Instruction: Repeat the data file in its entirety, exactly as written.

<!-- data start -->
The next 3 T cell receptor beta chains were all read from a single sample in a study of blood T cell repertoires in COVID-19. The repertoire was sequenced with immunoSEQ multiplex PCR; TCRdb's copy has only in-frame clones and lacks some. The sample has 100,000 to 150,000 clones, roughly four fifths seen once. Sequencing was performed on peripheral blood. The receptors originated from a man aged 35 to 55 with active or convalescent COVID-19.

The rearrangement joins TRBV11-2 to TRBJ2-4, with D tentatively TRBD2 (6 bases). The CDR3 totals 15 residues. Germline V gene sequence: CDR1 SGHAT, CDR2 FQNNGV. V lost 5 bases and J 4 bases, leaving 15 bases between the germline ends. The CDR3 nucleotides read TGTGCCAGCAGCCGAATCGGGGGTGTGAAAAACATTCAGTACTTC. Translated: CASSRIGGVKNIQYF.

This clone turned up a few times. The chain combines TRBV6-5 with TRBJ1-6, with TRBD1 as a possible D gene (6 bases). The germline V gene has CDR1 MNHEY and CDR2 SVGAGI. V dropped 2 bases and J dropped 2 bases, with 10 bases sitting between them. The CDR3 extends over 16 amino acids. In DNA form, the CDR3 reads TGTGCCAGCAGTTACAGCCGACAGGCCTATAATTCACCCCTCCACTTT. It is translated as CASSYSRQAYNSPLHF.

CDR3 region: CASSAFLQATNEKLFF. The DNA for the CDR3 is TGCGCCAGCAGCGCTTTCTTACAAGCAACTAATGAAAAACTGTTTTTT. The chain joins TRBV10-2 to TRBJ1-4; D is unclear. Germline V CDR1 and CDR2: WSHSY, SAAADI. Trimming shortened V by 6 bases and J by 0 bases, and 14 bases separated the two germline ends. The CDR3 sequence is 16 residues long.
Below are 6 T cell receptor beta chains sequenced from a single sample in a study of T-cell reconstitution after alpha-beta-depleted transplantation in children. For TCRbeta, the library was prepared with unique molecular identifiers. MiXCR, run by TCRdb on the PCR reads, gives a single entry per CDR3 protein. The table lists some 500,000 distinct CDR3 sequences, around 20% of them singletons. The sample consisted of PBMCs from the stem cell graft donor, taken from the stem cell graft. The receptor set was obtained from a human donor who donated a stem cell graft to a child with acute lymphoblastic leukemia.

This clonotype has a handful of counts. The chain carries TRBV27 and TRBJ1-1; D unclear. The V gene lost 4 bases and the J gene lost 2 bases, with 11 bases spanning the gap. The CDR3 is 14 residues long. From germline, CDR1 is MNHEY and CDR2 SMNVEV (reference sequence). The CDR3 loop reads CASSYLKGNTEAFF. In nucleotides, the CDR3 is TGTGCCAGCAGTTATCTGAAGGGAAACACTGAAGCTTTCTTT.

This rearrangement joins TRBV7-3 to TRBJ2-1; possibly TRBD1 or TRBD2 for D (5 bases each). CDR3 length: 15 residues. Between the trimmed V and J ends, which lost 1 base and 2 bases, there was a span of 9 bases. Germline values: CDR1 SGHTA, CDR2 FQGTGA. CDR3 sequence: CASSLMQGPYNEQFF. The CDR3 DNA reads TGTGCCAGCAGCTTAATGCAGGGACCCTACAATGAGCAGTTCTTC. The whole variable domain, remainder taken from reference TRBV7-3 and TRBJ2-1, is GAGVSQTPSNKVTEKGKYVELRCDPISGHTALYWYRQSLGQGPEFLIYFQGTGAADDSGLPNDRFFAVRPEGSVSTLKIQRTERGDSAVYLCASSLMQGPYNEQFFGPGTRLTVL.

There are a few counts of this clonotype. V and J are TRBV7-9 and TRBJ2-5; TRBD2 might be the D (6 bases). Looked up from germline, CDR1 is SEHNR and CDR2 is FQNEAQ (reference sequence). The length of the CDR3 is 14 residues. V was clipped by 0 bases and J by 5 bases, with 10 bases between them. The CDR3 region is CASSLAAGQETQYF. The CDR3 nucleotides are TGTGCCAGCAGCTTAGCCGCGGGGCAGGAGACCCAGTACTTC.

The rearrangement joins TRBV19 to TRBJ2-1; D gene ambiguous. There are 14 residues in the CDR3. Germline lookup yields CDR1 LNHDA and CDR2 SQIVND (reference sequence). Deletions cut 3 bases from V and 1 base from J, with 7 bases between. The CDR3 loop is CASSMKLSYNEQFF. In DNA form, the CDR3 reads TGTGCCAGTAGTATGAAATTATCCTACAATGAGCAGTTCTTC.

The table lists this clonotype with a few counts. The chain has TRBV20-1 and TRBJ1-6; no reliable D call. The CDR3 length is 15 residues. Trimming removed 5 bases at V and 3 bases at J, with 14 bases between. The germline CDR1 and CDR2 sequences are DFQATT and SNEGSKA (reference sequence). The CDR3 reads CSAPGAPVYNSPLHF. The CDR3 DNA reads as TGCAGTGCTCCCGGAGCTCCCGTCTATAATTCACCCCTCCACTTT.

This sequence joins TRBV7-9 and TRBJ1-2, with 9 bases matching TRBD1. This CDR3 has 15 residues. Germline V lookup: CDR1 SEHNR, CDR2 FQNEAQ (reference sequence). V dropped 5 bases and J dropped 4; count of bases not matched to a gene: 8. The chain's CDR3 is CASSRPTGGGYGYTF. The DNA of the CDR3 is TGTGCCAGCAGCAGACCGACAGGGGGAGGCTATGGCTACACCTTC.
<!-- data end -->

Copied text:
The next 3 T cell receptor beta chains were all read from a single sample in a study of blood T cell repertoires in COVID-19. The repertoire was sequenced with immunoSEQ multiplex PCR; TCRdb's copy has only in-frame clones and lacks some. The sample has 100,000 to 150,000 clones, roughly four fifths seen once. Sequencing was performed on peripheral blood. The receptors originated from a man aged 35 to 55 with active or convalescent COVID-19.

The rearrangement joins TRBV11-2 to TRBJ2-4, with D tentatively TRBD2 (6 bases). The CDR3 totals 15 residues. Germline V gene sequence: CDR1 SGHAT, CDR2 FQNNGV. V lost 5 bases and J 4 bases, leaving 15 bases between the germline ends. The CDR3 nucleotides read TGTGCCAGCAGCCGAATCGGGGGTGTGAAAAACATTCAGTACTTC. Translated: CASSRIGGVKNIQYF.

This clone turned up a few times. The chain combines TRBV6-5 with TRBJ1-6, with TRBD1 as a possible D gene (6 bases). The germline V gene has CDR1 MNHEY and CDR2 SVGAGI. V dropped 2 bases and J dropped 2 bases, with 10 bases sitting between them. The CDR3 extends over 16 amino acids. In DNA form, the CDR3 reads TGTGCCAGCAGTTACAGCCGACAGGCCTATAATTCACCCCTCCACTTT. It is translated as CASSYSRQAYNSPLHF.

CDR3 region: CASSAFLQATNEKLFF. The DNA for the CDR3 is TGCGCCAGCAGCGCTTTCTTACAAGCAACTAATGAAAAACTGTTTTTT. The chain joins TRBV10-2 to TRBJ1-4; D is unclear. Germline V CDR1 and CDR2: WSHSY, SAAADI. Trimming shortened V by 6 bases and J by 0 bases, and 14 bases separated the two germline ends. The CDR3 sequence is 16 residues long.
Below are 6 T cell receptor beta chains sequenced from a single sample in a study of T-cell reconstitution after alpha-beta-depleted transplantation in children. For TCRbeta, the library was prepared with unique molecular identifiers. MiXCR, run by TCRdb on the PCR reads, gives a single entry per CDR3 protein. The table lists some 500,000 distinct CDR3 sequences, around 20% of them singletons. The sample consisted of PBMCs from the stem cell graft donor, taken from the stem cell graft. The receptor set was obtained from a human donor who donated a stem cell graft to a child with acute lymphoblastic leukemia.

This clonotype has a handful of counts. The chain carries TRBV27 and TRBJ1-1; D unclear. The V gene lost 4 bases and the J gene lost 2 bases, with 11 bases spanning the gap. The CDR3 is 14 residues long. From germline, CDR1 is MNHEY and CDR2 SMNVEV (reference sequence). The CDR3 loop reads CASSYLKGNTEAFF. In nucleotides, the CDR3 is TGTGCCAGCAGTTATCTGAAGGGAAACACTGAAGCTTTCTTT.

This rearrangement joins TRBV7-3 to TRBJ2-1; possibly TRBD1 or TRBD2 for D (5 bases each). CDR3 length: 15 residues. Between the trimmed V and J ends, which lost 1 base and 2 bases, there was a span of 9 bases. Germline values: CDR1 SGHTA, CDR2 FQGTGA. CDR3 sequence: CASSLMQGPYNEQFF. The CDR3 DNA reads TGTGCCAGCAGCTTAATGCAGGGACCCTACAATGAGCAGTTCTTC. The whole variable domain, remainder taken from reference TRBV7-3 and TRBJ2-1, is GAGVSQTPSNKVTEKGKYVELRCDPISGHTALYWYRQSLGQGPEFLIYFQGTGAADDSGLPNDRFFAVRPEGSVSTLKIQRTERGDSAVYLCASSLMQGPYNEQFFGPGTRLTVL.

There are a few counts of this clonotype. V and J are TRBV7-9 and TRBJ2-5; TRBD2 might be the D (6 bases). Looked up from germline, CDR1 is SEHNR and CDR2 is FQNEAQ (reference sequence). The length of the CDR3 is 14 residues. V was clipped by 0 bases and J by 5 bases, with 10 bases between them. The CDR3 region is CASSLAAGQETQYF. The CDR3 nucleotides are TGTGCCAGCAGCTTAGCCGCGGGGCAGGAGACCCAGTACTTC.

The rearrangement joins TRBV19 to TRBJ2-1; D gene ambiguous. There are 14 residues in the CDR3. Germline lookup yields CDR1 LNHDA and CDR2 SQIVND (reference sequence). Deletions cut 3 bases from V and 1 base from J, with 7 bases between. The CDR3 loop is CASSMKLSYNEQFF. In DNA form, the CDR3 reads TGTGCCAGTAGTATGAAATTATCCTACAATGAGCAGTTCTTC.

The table lists this clonotype with a few counts. The chain has TRBV20-1 and TRBJ1-6; no reliable D call. The CDR3 length is 15 residues. Trimming removed 5 bases at V and 3 bases at J, with 14 bases between. The germline CDR1 and CDR2 sequences are DFQATT and SNEGSKA (reference sequence). The CDR3 reads CSAPGAPVYNSPLHF. The CDR3 DNA reads as TGCAGTGCTCCCGGAGCTCCCGTCTATAATTCACCCCTCCACTTT.

This sequence joins TRBV7-9 and TRBJ1-2, with 9 bases matching TRBD1. This CDR3 has 15 residues. Germline V lookup: CDR1 SEHNR, CDR2 FQNEAQ (reference sequence). V dropped 5 bases and J dropped 4; count of bases not matched to a gene: 8. The chain's CDR3 is CASSRPTGGGYGYTF. The DNA of the CDR3 is TGTGCCAGCAGCAGACCGACAGGGGGAGGCTATGGCTACACCTTC.